elvis-kirk-standing

Here’s a nice shot of Elvis as Captain Kirk.

 

Nixon with William Shatner as Elvis

And in an opposite switch, William Shatner replaces Elvis in the iconic photo with Nixon. I now have 28 Photoshopped variations of the famous Elvis/Nixon photo. There’s more out there, but I’ll have to explore many Strange New Worlds in the Google Galaxy to find them.

 

The Elvis - Star Trek Connection

Back in 2009, I posted a two-part series on the Elvis / Star Trek Connection. It featured eight actresses who appeared in both Star Trek episodes and Elvis movies. Now is the perfect occasion to post them again (with a few updates).

 

CELESTE YARNALL:

Some of you may have met Celeste Yarnall at an Elvis Week, because she has become something of a regular guest there these past few years.  She appeared briefly in Live A Little, Love a Little, from 1968, just four films from the end of the Elvis movie string.  His movies were starting to get bad, but this one was so stupid it was funny.

   

                   

Yarnall played Ellen, a model he met at a party.  One of the ways Elvis (Gary Nolan) convinced her to come back to his apartment with him was by singing, “A Little Less Conversation.”

When Elvis gets her home, Bernice, another woman with an eye on Elvis, creates a ruckus while vacuuming, totally breaking the mood.  Ellen gets mad and insists Elvis take her home.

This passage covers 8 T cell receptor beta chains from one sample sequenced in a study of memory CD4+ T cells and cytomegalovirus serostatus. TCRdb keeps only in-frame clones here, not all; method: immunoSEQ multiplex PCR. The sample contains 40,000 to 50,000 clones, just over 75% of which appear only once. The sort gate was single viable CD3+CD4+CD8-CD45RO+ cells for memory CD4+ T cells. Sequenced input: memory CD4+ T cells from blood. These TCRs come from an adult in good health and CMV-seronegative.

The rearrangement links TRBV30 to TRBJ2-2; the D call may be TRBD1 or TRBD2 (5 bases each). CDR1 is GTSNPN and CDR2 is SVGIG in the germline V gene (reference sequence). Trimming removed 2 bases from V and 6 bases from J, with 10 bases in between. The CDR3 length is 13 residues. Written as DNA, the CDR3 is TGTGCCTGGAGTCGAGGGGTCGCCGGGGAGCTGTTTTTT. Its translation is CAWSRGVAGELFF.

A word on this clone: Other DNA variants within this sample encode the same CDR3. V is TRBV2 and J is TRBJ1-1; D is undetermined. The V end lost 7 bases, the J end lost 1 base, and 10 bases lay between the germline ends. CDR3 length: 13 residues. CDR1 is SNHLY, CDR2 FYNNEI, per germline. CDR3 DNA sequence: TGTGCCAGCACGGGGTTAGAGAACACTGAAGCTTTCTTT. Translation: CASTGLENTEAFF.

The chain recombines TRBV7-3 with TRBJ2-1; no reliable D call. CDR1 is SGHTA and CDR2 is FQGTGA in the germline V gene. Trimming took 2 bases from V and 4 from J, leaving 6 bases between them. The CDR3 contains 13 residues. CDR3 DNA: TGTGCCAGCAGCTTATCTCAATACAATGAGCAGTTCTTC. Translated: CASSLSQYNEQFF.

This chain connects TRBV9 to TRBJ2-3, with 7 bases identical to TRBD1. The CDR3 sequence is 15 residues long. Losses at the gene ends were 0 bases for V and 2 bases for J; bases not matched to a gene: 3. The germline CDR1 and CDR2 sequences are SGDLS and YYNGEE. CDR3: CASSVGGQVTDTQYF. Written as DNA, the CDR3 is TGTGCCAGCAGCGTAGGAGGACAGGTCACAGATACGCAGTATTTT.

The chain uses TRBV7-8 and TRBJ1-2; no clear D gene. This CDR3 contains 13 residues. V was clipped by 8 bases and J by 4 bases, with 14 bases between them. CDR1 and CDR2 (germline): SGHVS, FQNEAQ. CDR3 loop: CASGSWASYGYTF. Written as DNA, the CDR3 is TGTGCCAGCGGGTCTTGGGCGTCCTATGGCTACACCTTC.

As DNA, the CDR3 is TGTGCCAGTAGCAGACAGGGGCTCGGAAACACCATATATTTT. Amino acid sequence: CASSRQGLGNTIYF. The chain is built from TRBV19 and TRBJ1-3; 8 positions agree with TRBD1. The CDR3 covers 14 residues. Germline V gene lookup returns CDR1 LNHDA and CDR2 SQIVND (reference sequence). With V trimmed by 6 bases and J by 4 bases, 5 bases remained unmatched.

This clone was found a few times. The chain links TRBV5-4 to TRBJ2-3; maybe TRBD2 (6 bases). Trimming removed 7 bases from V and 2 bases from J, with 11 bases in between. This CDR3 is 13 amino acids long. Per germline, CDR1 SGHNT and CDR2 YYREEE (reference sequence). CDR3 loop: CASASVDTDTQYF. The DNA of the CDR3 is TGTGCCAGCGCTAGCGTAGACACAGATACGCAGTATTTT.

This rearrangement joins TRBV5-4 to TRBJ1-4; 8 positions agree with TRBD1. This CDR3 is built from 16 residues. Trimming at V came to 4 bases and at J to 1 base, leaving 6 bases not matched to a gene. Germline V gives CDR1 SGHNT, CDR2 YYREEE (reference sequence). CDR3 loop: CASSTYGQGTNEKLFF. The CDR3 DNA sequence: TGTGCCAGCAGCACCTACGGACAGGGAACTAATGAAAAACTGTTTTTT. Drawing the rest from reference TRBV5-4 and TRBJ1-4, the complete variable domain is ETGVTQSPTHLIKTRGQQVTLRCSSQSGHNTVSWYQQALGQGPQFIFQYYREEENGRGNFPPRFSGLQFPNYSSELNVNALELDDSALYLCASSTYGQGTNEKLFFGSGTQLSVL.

One year earlier, Celeste Yarnall appeared in a Star Trek episode titled, “The Apple.”  Instead of being hit on by Elvis, this time it was Ensign Chekov.

She escaped Checkov’s advances, and later, Captain Kirk consoled her by showing her his giant horn.

 

TERI GARR:

Teri Garr appeared in six Elvis movies:

Kissin’ Cousins  1963
Fun in Acapulco  1963
Viva Las Vegas  1964
Roustabout   1964
Girl Happy   1965
Clambake   1967

However, her screen time was not as an actress.  At this early point in her career, she was a dancer trying to break into acting.

Teri Garr in a scene from Viva Las Vegas

Blow up of Teri Garr in that scene

 

Teri Garr in Roustabout

Teri Garr in Kissin’ Cousins

Teri Garr Dancing in Girl Happy

Teri Garr dancing in Girl Happy

There has been some argument among Elvis fans about whether the girl in this and other dancing sceens was really Teri Garr.  The detail just wasn’t sharp enough to be sure.

Teri Garr in jail in Girl Happy

It was your ElvisBlogmeister that finally proved she appeared in Girl Happy. Remember how Elvis landed in the Ft. Lauderdale jail?  I found this shot while doing single frame advance to get to something else.  Note she is wearing the same top as in the dancing shot.

 

Teri Garr got one of her first acting jobs in Star Trek episode # 55 titled “Assignment Earth.”  Captain Kirk and Spock travelled back in time to 1968 Earth to stop Gary Seven, a villian who was trying to explode an orbital bomb over Asia.  Teri Garr played Roberta Lincoln, a ditzy blond in a very short mini-skirt who was hired by a henchman of Gary Seven to supposedly develop a new ecyclopedia.  In the end, she became suspicious and helped save Earth.

 

yvonne craig: